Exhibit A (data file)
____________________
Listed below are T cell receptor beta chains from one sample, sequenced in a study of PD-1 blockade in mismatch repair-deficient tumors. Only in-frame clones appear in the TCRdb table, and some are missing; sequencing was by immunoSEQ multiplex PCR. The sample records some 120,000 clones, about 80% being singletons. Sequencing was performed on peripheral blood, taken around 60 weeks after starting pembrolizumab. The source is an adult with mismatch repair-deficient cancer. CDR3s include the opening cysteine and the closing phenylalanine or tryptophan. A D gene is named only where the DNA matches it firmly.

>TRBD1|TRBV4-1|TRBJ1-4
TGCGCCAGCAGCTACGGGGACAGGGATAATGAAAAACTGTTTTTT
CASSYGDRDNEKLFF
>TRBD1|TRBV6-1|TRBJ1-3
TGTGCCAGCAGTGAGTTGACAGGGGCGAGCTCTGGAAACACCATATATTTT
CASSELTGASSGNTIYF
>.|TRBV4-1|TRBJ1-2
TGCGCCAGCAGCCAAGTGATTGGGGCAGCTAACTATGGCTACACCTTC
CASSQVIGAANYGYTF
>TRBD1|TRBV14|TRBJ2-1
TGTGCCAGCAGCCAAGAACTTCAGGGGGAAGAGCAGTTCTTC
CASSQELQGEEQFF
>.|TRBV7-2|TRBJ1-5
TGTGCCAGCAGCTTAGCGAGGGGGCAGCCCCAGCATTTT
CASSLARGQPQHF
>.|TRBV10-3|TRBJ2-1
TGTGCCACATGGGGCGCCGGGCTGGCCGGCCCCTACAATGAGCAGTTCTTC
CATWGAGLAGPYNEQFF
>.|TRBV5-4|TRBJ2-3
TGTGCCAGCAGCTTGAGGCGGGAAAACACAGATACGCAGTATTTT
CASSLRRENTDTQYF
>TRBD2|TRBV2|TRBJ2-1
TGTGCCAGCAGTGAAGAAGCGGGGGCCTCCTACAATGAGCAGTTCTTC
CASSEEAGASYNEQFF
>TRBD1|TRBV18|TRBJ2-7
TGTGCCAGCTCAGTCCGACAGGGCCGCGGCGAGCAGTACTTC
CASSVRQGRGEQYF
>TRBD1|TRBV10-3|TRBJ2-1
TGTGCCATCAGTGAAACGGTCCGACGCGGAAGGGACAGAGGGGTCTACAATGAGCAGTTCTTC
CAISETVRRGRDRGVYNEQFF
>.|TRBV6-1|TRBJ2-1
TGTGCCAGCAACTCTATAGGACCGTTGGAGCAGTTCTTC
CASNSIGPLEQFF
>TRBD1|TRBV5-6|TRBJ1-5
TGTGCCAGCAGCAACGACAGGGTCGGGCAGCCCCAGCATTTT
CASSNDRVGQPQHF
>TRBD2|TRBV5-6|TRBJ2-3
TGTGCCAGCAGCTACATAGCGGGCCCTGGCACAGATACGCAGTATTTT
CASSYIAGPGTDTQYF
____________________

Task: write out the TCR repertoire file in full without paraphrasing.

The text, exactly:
Listed below are T cell receptor beta chains from one sample, sequenced in a study of PD-1 blockade in mismatch repair-deficient tumors. Only in-frame clones appear in the TCRdb table, and some are missing; sequencing was by immunoSEQ multiplex PCR. The sample records some 120,000 clones, about 80% being singletons. Sequencing was performed on peripheral blood, taken around 60 weeks after starting pembrolizumab. The source is an adult with mismatch repair-deficient cancer. CDR3s include the opening cysteine and the closing phenylalanine or tryptophan. A D gene is named only where the DNA matches it firmly.

>TRBD1|TRBV4-1|TRBJ1-4
TGCGCCAGCAGCTACGGGGACAGGGATAATGAAAAACTGTTTTTT
CASSYGDRDNEKLFF
>TRBD1|TRBV6-1|TRBJ1-3
TGTGCCAGCAGTGAGTTGACAGGGGCGAGCTCTGGAAACACCATATATTTT
CASSELTGASSGNTIYF
>.|TRBV4-1|TRBJ1-2
TGCGCCAGCAGCCAAGTGATTGGGGCAGCTAACTATGGCTACACCTTC
CASSQVIGAANYGYTF
>TRBD1|TRBV14|TRBJ2-1
TGTGCCAGCAGCCAAGAACTTCAGGGGGAAGAGCAGTTCTTC
CASSQELQGEEQFF
>.|TRBV7-2|TRBJ1-5
TGTGCCAGCAGCTTAGCGAGGGGGCAGCCCCAGCATTTT
CASSLARGQPQHF
>.|TRBV10-3|TRBJ2-1
TGTGCCACATGGGGCGCCGGGCTGGCCGGCCCCTACAATGAGCAGTTCTTC
CATWGAGLAGPYNEQFF
>.|TRBV5-4|TRBJ2-3
TGTGCCAGCAGCTTGAGGCGGGAAAACACAGATACGCAGTATTTT
CASSLRRENTDTQYF
>TRBD2|TRBV2|TRBJ2-1
TGTGCCAGCAGTGAAGAAGCGGGGGCCTCCTACAATGAGCAGTTCTTC
CASSEEAGASYNEQFF
>TRBD1|TRBV18|TRBJ2-7
TGTGCCAGCTCAGTCCGACAGGGCCGCGGCGAGCAGTACTTC
CASSVRQGRGEQYF
>TRBD1|TRBV10-3|TRBJ2-1
TGTGCCATCAGTGAAACGGTCCGACGCGGAAGGGACAGAGGGGTCTACAATGAGCAGTTCTTC
CAISETVRRGRDRGVYNEQFF
>.|TRBV6-1|TRBJ2-1
TGTGCCAGCAACTCTATAGGACCGTTGGAGCAGTTCTTC
CASNSIGPLEQFF
>TRBD1|TRBV5-6|TRBJ1-5
TGTGCCAGCAGCAACGACAGGGTCGGGCAGCCCCAGCATTTT
CASSNDRVGQPQHF
>TRBD2|TRBV5-6|TRBJ2-3
TGTGCCAGCAGCTACATAGCGGGCCCTGGCACAGATACGCAGTATTTT
CASSYIAGPGTDTQYF